Estimating the environmental risk of the societal stock of additives in plastics by a chemical footprint approach
Conference contribution, 2015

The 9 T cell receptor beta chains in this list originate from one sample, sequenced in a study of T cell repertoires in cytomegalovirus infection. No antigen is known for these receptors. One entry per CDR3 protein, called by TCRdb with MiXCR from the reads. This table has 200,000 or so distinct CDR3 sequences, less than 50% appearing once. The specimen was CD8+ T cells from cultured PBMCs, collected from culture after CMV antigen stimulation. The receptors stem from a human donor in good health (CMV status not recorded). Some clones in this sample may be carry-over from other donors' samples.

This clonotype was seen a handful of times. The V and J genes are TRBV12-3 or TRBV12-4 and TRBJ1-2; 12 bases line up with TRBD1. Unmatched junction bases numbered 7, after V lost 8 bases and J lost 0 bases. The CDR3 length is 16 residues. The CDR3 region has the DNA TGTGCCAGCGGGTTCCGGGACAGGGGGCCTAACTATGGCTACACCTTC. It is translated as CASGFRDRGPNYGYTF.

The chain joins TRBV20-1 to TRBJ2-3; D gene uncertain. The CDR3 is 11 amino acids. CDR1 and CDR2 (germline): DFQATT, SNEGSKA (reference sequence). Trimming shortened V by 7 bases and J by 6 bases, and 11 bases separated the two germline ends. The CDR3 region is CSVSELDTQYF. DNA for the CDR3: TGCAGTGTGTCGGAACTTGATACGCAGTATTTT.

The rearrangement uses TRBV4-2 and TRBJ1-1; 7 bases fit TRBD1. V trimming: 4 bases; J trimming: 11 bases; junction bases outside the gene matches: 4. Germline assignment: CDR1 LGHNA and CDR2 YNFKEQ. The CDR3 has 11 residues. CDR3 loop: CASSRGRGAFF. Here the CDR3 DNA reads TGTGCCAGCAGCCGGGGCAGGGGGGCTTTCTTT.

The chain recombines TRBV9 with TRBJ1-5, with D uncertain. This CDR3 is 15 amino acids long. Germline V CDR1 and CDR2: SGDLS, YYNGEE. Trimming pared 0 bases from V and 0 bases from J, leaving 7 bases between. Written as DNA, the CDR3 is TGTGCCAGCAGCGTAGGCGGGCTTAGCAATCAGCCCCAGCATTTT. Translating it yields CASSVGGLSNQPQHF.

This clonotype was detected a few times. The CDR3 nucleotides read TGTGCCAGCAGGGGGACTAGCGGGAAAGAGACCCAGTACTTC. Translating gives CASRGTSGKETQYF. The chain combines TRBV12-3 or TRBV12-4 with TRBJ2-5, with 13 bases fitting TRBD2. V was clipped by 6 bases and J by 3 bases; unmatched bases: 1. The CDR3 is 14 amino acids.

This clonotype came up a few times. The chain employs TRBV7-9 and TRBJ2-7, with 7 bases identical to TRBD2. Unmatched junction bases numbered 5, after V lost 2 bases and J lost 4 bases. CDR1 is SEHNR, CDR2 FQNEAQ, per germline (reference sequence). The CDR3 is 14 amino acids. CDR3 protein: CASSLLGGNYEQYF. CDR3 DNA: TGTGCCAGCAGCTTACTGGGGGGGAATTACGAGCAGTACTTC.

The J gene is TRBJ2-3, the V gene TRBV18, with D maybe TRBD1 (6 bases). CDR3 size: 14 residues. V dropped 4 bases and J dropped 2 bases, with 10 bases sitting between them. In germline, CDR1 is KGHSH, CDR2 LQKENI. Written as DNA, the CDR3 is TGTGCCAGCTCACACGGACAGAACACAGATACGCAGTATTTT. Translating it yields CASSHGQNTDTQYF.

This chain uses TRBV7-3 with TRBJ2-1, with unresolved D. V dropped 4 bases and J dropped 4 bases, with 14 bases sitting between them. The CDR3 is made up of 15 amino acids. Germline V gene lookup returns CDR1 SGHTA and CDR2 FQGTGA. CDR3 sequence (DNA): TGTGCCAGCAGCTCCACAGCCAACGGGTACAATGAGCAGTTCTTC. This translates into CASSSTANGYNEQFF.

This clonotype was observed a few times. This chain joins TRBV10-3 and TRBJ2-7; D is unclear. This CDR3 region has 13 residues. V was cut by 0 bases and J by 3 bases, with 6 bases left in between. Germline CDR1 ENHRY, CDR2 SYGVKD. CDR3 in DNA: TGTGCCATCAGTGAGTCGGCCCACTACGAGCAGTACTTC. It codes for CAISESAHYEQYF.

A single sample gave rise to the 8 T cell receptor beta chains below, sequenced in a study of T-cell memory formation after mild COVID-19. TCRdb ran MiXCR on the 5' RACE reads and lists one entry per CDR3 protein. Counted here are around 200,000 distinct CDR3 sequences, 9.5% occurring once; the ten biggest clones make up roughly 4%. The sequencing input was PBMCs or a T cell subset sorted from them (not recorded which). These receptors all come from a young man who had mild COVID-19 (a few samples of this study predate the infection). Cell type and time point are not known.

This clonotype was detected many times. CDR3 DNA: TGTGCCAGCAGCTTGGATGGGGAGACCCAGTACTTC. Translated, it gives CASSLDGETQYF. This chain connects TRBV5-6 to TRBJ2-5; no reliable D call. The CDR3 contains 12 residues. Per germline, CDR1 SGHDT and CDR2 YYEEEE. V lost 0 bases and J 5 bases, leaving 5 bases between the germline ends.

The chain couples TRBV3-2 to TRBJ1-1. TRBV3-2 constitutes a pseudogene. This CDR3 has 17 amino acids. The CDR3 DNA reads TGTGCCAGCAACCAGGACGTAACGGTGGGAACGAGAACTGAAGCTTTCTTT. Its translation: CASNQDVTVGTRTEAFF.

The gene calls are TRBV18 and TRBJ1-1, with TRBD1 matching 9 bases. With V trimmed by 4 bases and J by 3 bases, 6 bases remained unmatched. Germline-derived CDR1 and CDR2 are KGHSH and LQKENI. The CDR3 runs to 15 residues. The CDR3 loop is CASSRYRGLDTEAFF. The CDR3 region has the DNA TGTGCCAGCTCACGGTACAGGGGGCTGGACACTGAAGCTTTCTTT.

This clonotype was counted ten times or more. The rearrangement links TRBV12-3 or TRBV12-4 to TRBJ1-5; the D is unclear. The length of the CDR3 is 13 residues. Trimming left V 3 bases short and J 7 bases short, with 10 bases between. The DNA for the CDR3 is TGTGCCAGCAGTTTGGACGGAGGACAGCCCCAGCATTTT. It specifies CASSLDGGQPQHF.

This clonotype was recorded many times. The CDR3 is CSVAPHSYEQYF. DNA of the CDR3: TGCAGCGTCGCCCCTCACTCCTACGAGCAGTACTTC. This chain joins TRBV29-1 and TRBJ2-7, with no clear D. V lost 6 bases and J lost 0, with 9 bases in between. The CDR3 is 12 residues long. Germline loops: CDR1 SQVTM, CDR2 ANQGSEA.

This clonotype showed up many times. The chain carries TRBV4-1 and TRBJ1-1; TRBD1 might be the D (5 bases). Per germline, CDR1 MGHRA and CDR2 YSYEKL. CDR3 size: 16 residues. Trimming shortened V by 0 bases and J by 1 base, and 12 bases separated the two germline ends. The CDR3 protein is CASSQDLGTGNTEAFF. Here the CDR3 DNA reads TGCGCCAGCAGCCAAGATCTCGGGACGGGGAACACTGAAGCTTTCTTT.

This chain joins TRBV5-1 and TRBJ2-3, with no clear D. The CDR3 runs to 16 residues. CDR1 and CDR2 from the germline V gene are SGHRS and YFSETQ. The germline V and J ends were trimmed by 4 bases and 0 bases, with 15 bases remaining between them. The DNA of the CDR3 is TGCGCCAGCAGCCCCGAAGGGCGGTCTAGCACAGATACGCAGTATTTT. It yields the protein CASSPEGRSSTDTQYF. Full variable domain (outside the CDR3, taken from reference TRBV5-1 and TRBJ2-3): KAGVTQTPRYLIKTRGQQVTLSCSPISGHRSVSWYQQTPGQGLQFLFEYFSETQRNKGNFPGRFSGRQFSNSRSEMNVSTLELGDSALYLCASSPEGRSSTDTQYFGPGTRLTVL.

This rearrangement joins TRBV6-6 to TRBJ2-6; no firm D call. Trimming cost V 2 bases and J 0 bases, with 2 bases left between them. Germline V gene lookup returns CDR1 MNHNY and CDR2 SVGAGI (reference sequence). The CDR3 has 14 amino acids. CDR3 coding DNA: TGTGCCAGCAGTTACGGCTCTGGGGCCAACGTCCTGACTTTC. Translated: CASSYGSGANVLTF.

Environmental risk posed by additives in products in the technosphere in general and in consumer products in particular, is an important issue that has been, so far, investigated to a relatively limited extent. Previous estimates of the national stock and emissions are available on national scale [1,2,3] but the challenge has remained to understand how important or significant these stocks and emissions are from a risk perspective. The research presented here approaches the challenge by assigning risk characterisation scores to the additives and comparing the outcome with corresponding risk characterisation for biocides. We used the previous estimates om stock and emissions of plastic additives. Data for use of biocides were extracted from the Swedish Chemicals Agency The risk characterisation was carried out by applying USETox characterisation factors (CF), The amount of each substance, has been multiplied with its corresponding CF from USETox. These substance specific risk scores were then added to the overall risk score. It is clear that there are many uncertainties in the calculations. For example the emission calculations in the overall society example seem unreasonably high, in the order of 2 % annually of the total stock. In other work applying an advanced emission model to a limited sample of products, the emission rate is in the order of 0.02 % annually. This indicates that the overall society-wide emissions could be in the order of 500 tons rather than 47000 tons. For the risk scores, the uncertainty is even bigger, as the uncertainty of the CFs themselves come into play, as well as the incomplete availability of CFs. The total risk score for the National total use of biocides is 9.3E+09 CTU. This is to be compared with the risk scores as calculated for the additives, which is 1.3E+12 CTU for the total stock of additives and 3E+10 CTU for the emissions, or possible a factor 100 lower if assuming a similar overestimation as for emissions. The results are very sensitive to the identified uncertainties, and also to lack of CFs for possibly important substances, both among the additives and the biocides.